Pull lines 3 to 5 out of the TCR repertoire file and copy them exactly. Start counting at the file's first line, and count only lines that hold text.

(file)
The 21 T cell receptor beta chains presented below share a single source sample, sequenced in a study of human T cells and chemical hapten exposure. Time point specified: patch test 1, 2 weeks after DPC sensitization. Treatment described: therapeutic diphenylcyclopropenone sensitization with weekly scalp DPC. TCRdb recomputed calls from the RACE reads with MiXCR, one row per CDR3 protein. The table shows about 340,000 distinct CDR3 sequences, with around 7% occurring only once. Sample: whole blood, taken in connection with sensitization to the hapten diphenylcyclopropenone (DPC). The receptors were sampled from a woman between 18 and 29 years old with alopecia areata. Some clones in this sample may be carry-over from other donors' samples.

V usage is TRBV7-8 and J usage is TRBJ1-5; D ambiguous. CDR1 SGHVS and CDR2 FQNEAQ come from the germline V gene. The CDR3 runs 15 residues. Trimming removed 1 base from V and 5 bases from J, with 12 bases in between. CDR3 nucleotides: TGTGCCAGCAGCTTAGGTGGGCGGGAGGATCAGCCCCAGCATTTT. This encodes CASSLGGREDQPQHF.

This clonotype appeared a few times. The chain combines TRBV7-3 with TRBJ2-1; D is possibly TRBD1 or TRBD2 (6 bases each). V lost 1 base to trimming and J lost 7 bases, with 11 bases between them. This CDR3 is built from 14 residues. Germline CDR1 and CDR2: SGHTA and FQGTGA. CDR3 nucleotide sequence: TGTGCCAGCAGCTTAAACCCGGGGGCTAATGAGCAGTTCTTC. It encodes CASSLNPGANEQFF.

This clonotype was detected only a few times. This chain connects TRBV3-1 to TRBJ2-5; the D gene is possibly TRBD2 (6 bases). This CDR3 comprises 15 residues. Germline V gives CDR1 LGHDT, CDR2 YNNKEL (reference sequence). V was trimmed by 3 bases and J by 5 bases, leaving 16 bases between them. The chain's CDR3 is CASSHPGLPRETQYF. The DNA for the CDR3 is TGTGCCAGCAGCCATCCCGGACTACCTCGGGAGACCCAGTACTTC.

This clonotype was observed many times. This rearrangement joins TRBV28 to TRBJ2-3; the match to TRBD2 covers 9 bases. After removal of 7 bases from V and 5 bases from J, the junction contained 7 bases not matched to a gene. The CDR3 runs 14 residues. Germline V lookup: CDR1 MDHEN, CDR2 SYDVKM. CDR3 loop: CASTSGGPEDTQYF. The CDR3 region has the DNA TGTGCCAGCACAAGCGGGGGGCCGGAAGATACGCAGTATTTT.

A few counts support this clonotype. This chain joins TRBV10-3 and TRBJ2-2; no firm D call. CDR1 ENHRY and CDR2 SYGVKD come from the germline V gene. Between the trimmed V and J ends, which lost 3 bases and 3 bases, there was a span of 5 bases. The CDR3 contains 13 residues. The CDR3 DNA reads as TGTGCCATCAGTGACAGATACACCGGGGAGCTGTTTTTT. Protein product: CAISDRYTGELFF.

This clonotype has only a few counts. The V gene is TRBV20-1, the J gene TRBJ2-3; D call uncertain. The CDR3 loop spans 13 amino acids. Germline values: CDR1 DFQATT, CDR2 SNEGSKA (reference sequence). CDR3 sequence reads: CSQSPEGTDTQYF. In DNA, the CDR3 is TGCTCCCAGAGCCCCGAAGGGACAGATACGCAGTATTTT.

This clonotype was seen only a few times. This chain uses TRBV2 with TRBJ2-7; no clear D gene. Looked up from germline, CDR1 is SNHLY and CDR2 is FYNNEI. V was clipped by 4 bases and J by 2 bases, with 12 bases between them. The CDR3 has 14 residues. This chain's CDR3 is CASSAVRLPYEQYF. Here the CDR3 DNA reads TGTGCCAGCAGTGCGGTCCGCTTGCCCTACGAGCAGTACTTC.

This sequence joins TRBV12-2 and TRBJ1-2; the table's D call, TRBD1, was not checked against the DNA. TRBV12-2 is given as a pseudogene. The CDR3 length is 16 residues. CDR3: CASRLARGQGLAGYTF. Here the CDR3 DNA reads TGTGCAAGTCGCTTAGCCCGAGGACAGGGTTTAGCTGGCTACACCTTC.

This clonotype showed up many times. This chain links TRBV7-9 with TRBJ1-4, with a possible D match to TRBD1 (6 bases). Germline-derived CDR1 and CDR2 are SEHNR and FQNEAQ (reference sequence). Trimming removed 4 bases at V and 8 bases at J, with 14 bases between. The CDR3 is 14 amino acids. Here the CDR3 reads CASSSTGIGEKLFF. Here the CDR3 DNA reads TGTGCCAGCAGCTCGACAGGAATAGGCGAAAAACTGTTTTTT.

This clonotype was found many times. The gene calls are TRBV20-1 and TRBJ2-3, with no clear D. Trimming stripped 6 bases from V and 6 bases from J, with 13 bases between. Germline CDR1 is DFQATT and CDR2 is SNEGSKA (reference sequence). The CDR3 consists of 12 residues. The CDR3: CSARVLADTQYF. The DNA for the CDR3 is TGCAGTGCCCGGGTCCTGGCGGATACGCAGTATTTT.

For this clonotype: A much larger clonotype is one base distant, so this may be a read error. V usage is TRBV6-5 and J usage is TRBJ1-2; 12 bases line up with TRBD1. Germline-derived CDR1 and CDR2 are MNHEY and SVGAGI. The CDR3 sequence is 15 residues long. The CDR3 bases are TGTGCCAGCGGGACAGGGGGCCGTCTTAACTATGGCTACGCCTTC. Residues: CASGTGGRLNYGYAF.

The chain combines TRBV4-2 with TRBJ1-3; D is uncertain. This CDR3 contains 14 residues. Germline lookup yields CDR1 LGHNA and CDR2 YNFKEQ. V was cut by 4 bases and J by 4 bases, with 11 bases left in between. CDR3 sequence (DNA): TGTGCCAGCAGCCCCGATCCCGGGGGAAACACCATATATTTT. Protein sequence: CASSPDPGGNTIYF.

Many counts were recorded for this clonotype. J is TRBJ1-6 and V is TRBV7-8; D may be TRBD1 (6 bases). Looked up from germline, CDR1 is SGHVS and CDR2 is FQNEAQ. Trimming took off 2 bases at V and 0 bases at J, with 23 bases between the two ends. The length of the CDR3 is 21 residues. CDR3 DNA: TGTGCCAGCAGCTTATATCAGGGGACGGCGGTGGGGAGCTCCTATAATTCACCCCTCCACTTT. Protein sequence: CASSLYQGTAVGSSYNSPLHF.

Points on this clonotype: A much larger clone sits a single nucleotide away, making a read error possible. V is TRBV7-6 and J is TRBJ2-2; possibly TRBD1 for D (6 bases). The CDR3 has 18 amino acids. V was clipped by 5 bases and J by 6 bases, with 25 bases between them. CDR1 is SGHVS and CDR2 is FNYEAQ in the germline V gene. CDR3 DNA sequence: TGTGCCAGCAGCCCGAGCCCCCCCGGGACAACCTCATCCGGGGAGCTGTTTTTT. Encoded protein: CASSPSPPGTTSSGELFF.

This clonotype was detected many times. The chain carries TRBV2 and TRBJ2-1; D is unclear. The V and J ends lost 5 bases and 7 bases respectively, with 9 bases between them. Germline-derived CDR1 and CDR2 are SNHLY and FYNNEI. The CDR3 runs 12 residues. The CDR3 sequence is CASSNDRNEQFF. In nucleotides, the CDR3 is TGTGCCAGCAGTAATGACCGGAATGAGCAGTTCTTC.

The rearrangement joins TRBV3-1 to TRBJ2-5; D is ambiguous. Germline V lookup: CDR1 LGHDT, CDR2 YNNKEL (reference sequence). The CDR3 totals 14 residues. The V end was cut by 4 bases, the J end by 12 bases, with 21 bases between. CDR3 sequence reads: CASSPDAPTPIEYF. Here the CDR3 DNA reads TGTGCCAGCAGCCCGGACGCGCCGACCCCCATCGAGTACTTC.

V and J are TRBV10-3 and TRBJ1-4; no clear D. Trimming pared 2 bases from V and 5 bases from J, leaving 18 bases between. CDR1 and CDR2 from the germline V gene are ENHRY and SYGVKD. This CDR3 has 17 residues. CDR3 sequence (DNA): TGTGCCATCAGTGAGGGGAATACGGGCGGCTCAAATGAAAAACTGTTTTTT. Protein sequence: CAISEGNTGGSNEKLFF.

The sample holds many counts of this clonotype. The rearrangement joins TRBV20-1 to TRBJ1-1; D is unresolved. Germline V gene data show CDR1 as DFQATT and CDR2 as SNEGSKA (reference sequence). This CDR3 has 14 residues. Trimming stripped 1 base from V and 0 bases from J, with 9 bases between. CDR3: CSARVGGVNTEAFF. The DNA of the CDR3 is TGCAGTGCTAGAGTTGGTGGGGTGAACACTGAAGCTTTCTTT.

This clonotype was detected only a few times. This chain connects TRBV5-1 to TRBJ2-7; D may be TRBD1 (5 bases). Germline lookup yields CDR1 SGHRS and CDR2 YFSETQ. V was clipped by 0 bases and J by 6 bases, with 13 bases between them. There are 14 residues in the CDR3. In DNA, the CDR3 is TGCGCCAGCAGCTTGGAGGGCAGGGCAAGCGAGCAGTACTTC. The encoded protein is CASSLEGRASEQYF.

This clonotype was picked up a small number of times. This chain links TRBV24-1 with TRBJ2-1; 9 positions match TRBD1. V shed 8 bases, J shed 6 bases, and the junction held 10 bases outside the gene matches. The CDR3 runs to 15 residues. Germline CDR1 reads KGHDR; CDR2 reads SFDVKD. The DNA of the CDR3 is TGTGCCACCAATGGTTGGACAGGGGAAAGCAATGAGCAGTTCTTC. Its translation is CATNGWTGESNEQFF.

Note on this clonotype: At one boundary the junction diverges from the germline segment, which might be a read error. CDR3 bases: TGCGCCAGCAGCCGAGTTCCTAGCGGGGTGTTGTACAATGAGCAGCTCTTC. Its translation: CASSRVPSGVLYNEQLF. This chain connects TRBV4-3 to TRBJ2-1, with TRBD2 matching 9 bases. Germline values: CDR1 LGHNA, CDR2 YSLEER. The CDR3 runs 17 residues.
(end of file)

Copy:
This clonotype appeared a few times. The chain combines TRBV7-3 with TRBJ2-1; D is possibly TRBD1 or TRBD2 (6 bases each). V lost 1 base to trimming and J lost 7 bases, with 11 bases between them. This CDR3 is built from 14 residues. Germline CDR1 and CDR2: SGHTA and FQGTGA. CDR3 nucleotide sequence: TGTGCCAGCAGCTTAAACCCGGGGGCTAATGAGCAGTTCTTC. It encodes CASSLNPGANEQFF.

This clonotype was detected only a few times. This chain connects TRBV3-1 to TRBJ2-5; the D gene is possibly TRBD2 (6 bases). This CDR3 comprises 15 residues. Germline V gives CDR1 LGHDT, CDR2 YNNKEL (reference sequence). V was trimmed by 3 bases and J by 5 bases, leaving 16 bases between them. The chain's CDR3 is CASSHPGLPRETQYF. The DNA for the CDR3 is TGTGCCAGCAGCCATCCCGGACTACCTCGGGAGACCCAGTACTTC.

This clonotype was observed many times. This rearrangement joins TRBV28 to TRBJ2-3; the match to TRBD2 covers 9 bases. After removal of 7 bases from V and 5 bases from J, the junction contained 7 bases not matched to a gene. The CDR3 runs 14 residues. Germline V lookup: CDR1 MDHEN, CDR2 SYDVKM. CDR3 loop: CASTSGGPEDTQYF. The CDR3 region has the DNA TGTGCCAGCACAAGCGGGGGGCCGGAAGATACGCAGTATTTT.